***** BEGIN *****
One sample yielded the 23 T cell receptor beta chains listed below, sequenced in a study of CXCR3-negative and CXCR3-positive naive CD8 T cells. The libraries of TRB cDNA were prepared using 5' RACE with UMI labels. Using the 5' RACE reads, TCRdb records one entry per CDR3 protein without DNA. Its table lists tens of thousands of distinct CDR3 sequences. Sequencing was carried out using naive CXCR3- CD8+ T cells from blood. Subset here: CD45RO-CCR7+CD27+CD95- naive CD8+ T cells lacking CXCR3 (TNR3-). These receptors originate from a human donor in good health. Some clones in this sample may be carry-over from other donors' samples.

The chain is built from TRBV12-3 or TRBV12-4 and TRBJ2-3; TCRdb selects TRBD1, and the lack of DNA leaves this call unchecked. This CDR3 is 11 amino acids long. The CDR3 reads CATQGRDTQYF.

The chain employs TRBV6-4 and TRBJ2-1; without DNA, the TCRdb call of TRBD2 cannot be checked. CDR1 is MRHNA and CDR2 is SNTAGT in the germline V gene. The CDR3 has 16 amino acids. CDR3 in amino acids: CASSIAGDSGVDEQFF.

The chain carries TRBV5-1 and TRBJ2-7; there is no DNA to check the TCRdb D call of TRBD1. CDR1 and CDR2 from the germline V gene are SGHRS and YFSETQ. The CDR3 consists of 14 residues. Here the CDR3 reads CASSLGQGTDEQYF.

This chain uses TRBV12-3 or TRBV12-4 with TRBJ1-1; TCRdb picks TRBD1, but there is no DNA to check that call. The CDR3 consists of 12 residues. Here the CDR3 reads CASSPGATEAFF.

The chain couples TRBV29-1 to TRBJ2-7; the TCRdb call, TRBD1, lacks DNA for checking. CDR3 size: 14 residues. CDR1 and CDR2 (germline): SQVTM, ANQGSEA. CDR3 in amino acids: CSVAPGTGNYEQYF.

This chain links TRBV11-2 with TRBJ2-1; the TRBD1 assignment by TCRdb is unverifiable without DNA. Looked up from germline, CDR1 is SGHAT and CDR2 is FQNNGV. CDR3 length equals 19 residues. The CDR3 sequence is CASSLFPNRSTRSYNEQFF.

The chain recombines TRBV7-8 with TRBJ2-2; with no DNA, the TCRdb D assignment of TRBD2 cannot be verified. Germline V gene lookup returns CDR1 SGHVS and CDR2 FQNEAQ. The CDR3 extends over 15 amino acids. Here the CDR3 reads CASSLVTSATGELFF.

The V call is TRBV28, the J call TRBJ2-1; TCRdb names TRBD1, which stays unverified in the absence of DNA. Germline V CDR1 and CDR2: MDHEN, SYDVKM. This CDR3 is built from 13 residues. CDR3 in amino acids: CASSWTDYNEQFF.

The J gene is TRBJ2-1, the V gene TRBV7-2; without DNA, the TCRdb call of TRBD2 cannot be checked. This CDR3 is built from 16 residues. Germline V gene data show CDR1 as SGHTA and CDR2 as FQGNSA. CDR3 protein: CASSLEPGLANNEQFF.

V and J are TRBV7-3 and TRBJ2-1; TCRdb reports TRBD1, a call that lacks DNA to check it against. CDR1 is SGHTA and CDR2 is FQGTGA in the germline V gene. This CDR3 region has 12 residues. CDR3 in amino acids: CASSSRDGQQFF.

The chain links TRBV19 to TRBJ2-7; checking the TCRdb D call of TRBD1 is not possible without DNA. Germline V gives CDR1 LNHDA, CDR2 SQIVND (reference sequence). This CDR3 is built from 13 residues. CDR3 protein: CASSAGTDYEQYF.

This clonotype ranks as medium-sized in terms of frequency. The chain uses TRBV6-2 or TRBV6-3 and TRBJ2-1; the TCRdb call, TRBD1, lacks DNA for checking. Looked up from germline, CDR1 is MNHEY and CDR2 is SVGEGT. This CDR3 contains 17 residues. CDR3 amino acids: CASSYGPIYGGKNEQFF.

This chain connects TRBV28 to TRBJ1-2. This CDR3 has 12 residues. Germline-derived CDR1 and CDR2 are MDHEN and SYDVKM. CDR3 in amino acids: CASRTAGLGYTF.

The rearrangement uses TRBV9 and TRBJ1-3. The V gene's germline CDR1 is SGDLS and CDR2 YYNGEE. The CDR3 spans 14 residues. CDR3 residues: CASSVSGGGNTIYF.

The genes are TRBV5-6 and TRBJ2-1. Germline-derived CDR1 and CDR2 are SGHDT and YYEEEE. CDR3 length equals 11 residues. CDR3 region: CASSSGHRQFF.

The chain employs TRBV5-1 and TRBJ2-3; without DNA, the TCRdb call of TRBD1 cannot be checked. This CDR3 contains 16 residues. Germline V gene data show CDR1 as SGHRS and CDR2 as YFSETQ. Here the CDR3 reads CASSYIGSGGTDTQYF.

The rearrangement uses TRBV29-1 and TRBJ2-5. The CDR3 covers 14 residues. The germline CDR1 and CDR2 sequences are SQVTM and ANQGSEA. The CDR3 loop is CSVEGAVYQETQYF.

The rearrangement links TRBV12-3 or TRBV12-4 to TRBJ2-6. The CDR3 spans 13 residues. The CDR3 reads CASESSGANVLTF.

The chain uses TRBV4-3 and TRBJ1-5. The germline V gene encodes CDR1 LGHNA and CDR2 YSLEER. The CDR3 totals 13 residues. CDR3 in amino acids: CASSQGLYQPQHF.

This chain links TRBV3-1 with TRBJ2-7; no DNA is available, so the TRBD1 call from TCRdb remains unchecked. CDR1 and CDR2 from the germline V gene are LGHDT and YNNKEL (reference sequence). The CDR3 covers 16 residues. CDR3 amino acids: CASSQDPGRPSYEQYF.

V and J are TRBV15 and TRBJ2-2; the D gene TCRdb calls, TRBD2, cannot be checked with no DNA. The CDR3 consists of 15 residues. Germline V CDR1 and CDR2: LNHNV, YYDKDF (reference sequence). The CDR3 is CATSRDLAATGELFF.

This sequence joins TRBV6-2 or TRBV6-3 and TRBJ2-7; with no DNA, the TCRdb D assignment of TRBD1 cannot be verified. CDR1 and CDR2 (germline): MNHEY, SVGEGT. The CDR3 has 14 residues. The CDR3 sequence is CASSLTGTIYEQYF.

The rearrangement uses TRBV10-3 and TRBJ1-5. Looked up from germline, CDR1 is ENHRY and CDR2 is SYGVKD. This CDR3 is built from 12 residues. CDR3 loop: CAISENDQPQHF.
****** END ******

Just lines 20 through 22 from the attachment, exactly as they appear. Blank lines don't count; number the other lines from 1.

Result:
The chain uses TRBV4-3 and TRBJ1-5. The germline V gene encodes CDR1 LGHNA and CDR2 YSLEER. The CDR3 totals 13 residues. CDR3 in amino acids: CASSQGLYQPQHF.

This chain links TRBV3-1 with TRBJ2-7; no DNA is available, so the TRBD1 call from TCRdb remains unchecked. CDR1 and CDR2 from the germline V gene are LGHDT and YNNKEL (reference sequence). The CDR3 covers 16 residues. CDR3 amino acids: CASSQDPGRPSYEQYF.

V and J are TRBV15 and TRBJ2-2; the D gene TCRdb calls, TRBD2, cannot be checked with no DNA. The CDR3 consists of 15 residues. Germline V CDR1 and CDR2: LNHNV, YYDKDF (reference sequence). The CDR3 is CATSRDLAATGELFF.